The popular conception was that Kwangtung Army soldiers were the epitome of devotion to duty, courage, and fighting spirit. However during the campaign when newly mobilized Reservists were ordered to continue the “heroic defense” while Kwangtung Army officers evacuated their families and the Headquarters fled from Hsinching to Tunghwa the bitterness began to show. The reservists cursed the Kwangtung Army, “those bastards left us holding the bag,” “those gutless wonders,” “the great Kwangtung Army, my ass,” were comments the Kwangtung officers heard as they withdrew.
The Soviet success in Manchuria, some say, contributed more to the surrender of Japan than the atomic bombing of Hiroshima and Nagasaki. Pravda and Izvestia, on 15 and 16 August 1945, wrote that it was not the imminence of Japan’s surrender that prompted the Soviet Union to enter the war against Japan; rather it was the Soviet entry into the war that hastened the surrender of Japan. There were some events that lend credibility to this claim. While the IJA was aware of the shortcomings of the once mighty Kwangtung Army, the politicians who advised the Emperor were not necessarily as well informed. At a meeting in Tokyo, Prime Minister Kantaro Suzuki asked General Sumihisa Ikeda of the Cabinet Planning Bureau, and who had recently arrived from the Kwangtung Army, if that Army was capable of repulsing the Soviet attack? Ikeda replied “the Kwangtung Army was hopeless, within two weeks, Changchu, the major city in central Manchuria, will be occupied by the Soviets.” Suzuki, then asked if the Kwangtung Army was really that week, when Ikeda replied it was, Suzuki realized the game was up. Even if the Kwangtung Army had been fully manned and equipped it is doubtful they would have been able to successfully defend against the Soviet attack in Manchuria. However the low state of training and readiness within that Army ensured the final outcome of the campaign. The Soviet invasion of Manchuria and the defeat of the Kwangtung Army, at a minimum, contributed to the Japanese decision to surrender.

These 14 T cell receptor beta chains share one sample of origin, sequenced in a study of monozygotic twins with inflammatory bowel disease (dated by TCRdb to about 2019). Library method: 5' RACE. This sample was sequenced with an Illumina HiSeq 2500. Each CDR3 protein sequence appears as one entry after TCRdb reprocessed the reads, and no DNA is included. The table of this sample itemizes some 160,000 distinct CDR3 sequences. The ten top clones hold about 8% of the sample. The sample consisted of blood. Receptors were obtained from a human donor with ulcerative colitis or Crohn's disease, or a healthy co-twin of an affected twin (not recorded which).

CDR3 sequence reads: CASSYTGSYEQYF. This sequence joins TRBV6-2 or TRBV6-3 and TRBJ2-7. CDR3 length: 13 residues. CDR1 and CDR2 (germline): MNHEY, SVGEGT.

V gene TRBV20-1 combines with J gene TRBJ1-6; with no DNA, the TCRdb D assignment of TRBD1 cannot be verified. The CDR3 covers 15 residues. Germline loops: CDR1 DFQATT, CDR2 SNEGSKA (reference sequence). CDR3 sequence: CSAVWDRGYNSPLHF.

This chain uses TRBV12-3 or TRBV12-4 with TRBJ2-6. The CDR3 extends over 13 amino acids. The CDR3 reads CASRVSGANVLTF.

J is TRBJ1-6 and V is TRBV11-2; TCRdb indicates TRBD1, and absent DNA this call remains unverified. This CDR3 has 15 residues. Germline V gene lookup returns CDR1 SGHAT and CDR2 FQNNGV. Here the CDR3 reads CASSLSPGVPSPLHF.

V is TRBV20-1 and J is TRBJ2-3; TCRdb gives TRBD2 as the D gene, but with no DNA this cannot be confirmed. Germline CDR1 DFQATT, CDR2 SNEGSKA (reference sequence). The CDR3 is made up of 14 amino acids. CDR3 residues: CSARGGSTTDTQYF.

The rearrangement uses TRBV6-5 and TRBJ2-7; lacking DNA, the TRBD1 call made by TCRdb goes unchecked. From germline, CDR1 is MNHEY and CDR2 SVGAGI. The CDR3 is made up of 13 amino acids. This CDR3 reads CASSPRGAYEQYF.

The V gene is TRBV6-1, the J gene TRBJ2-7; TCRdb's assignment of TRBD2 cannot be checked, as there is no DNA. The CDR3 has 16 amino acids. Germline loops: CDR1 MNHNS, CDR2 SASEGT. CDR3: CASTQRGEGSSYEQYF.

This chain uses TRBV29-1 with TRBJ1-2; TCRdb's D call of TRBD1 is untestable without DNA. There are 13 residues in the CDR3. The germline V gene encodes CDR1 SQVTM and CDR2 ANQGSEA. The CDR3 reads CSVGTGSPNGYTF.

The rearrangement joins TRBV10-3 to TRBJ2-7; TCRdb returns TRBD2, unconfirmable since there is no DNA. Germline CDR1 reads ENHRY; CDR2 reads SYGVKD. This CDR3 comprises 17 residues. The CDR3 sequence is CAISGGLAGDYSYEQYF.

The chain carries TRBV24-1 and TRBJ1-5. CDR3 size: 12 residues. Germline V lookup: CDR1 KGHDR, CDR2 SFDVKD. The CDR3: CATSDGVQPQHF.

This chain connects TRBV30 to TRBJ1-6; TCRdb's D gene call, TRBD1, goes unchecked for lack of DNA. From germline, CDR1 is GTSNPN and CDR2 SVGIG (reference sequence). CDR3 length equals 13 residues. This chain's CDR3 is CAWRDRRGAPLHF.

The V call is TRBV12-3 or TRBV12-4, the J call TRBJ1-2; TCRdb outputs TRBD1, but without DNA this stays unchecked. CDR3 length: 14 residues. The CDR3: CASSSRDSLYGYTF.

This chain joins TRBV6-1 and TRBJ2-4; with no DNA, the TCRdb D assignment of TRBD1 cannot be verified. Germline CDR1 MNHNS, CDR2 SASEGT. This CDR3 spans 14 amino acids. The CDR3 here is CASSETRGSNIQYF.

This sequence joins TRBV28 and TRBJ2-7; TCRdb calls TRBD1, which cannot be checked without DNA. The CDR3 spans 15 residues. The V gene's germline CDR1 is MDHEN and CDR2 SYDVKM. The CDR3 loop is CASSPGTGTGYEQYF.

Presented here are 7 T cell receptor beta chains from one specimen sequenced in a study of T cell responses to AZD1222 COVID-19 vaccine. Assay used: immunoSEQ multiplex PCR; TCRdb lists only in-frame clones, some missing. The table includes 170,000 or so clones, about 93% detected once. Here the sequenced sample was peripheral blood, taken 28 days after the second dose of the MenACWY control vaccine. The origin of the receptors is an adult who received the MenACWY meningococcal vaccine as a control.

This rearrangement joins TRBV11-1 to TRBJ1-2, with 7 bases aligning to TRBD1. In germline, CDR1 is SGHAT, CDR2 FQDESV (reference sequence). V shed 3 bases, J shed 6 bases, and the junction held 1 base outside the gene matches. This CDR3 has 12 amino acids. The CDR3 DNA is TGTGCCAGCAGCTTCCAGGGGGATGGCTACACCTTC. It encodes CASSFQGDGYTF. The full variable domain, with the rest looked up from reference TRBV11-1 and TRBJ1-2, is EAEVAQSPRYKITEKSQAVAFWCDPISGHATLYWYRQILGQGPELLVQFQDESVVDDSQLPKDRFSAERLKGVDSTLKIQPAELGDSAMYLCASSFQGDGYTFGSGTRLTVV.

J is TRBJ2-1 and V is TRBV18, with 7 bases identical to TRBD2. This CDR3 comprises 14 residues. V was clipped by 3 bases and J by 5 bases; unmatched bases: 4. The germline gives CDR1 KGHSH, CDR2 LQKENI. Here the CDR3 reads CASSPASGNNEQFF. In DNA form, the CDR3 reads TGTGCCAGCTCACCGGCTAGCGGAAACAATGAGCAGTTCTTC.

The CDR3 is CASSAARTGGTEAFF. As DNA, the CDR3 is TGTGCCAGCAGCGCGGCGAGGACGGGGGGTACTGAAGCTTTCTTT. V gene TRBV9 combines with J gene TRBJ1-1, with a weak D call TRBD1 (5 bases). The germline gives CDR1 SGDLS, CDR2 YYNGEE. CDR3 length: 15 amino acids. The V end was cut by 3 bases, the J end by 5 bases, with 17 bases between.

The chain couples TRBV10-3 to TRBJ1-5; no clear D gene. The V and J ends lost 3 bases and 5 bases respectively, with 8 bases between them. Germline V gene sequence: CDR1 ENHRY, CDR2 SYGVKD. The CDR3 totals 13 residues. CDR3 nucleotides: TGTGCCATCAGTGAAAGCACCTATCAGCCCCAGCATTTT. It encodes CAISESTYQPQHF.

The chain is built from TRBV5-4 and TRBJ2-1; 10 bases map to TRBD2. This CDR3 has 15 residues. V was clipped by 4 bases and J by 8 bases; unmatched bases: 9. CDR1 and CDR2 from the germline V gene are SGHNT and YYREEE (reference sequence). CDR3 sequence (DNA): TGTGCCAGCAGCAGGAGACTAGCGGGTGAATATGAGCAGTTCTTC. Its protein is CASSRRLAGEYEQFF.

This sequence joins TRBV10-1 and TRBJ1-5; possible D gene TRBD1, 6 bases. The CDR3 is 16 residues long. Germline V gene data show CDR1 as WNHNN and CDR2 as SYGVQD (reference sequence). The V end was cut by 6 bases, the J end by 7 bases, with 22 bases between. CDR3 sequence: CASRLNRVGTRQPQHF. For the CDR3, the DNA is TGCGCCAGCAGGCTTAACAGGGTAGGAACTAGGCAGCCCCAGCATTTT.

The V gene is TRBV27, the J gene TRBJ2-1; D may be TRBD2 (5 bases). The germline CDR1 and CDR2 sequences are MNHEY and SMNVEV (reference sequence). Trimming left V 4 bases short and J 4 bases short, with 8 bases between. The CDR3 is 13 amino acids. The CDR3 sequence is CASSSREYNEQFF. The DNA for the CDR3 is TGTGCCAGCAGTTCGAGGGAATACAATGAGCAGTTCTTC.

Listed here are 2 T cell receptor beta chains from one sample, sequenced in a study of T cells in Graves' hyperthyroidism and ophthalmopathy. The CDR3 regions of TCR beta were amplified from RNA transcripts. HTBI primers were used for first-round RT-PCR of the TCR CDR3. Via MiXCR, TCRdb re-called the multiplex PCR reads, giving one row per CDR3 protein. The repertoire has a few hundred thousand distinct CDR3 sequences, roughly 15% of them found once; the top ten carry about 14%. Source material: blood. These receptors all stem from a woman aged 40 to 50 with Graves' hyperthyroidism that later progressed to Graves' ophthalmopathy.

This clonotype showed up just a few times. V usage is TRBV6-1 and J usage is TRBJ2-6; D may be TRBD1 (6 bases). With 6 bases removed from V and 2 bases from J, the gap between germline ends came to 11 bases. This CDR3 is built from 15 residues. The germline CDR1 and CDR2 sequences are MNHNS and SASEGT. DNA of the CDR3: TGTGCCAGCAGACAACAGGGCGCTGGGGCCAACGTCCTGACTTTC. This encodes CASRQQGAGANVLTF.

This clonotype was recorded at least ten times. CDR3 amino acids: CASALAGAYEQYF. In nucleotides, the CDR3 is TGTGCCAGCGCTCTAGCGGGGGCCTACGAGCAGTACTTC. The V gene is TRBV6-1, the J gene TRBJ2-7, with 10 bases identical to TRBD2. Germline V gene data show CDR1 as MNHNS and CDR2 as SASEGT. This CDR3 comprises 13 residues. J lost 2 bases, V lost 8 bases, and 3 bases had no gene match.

Show Footnotes and Bibliography
Brooks, Lester. Behind Japan’s Surrender. New York: McGraw-Hill,1968.
Dorn, Frank. The Sino Japanese War 1937-1941: From the Marco Polo Bridge to Pearl Harbor. New York: MacMillan Publishing, 1974.
Drea, Edward. Nomonhan: Japanese-Soviet Tactical Combat, 1939. Fort Leavenworth, KS:
Combat Studies Institute, 1981.
Glanz, David. August Storm: The Soviet 1945 Strategic Offensive in Manchuria. (Fort Leavenworth: Combat Studies Institute, 1983.
Glanz, David. August Storm: Soviet Tactical and Operational Combat in Manchuria, 1945. (Fort Leavenworth: Combat Studies Institute, 1983.
Hastings, Max. Retribution. New York: Alfred A. Knopf, 2008.
Hayashi, Saburo. Study of Strategical and tactical Peculiarites of Far Eastern Russia and Soviet Far East Forces. Tokyo: Headquarters, Army Forces Far East, 1953.
Hayashi, Saburo and Coox, Alvin. Kogun, The Japanese Army in the Pacific War. Santa
Barbara, CA: Greenwood Publishing Group, 1979.
Ienaga,Saburo. The Pacific War: World War II and the Japanese, 1931-1945. New York: Pantheon Books, 1978.
Iriye, Akira. The Origins of the Second World War in Asia and the Pacific. New York: Longman, 1987.